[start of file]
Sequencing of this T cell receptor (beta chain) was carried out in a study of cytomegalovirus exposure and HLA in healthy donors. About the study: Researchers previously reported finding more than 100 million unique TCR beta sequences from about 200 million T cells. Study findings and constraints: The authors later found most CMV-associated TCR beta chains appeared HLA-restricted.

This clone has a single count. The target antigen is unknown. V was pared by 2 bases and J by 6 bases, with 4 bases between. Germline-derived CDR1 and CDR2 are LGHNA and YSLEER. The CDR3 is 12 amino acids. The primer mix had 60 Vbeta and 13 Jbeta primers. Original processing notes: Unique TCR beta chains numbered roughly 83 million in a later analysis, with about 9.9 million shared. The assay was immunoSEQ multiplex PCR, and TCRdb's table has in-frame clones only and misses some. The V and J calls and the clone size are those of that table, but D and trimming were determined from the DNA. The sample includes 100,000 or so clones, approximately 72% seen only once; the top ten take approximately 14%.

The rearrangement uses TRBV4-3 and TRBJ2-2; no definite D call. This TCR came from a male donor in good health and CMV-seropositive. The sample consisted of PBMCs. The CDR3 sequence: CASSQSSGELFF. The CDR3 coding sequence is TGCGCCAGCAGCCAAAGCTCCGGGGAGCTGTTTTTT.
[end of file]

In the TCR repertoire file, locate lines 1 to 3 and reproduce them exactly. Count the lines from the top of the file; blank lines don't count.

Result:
Sequencing of this T cell receptor (beta chain) was carried out in a study of cytomegalovirus exposure and HLA in healthy donors. About the study: Researchers previously reported finding more than 100 million unique TCR beta sequences from about 200 million T cells. Study findings and constraints: The authors later found most CMV-associated TCR beta chains appeared HLA-restricted.

This clone has a single count. The target antigen is unknown. V was pared by 2 bases and J by 6 bases, with 4 bases between. Germline-derived CDR1 and CDR2 are LGHNA and YSLEER. The CDR3 is 12 amino acids. The primer mix had 60 Vbeta and 13 Jbeta primers. Original processing notes: Unique TCR beta chains numbered roughly 83 million in a later analysis, with about 9.9 million shared. The assay was immunoSEQ multiplex PCR, and TCRdb's table has in-frame clones only and misses some. The V and J calls and the clone size are those of that table, but D and trimming were determined from the DNA. The sample includes 100,000 or so clones, approximately 72% seen only once; the top ten take approximately 14%.

The rearrangement uses TRBV4-3 and TRBJ2-2; no definite D call. This TCR came from a male donor in good health and CMV-seropositive. The sample consisted of PBMCs. The CDR3 sequence: CASSQSSGELFF. The CDR3 coding sequence is TGCGCCAGCAGCCAAAGCTCCGGGGAGCTGTTTTTT.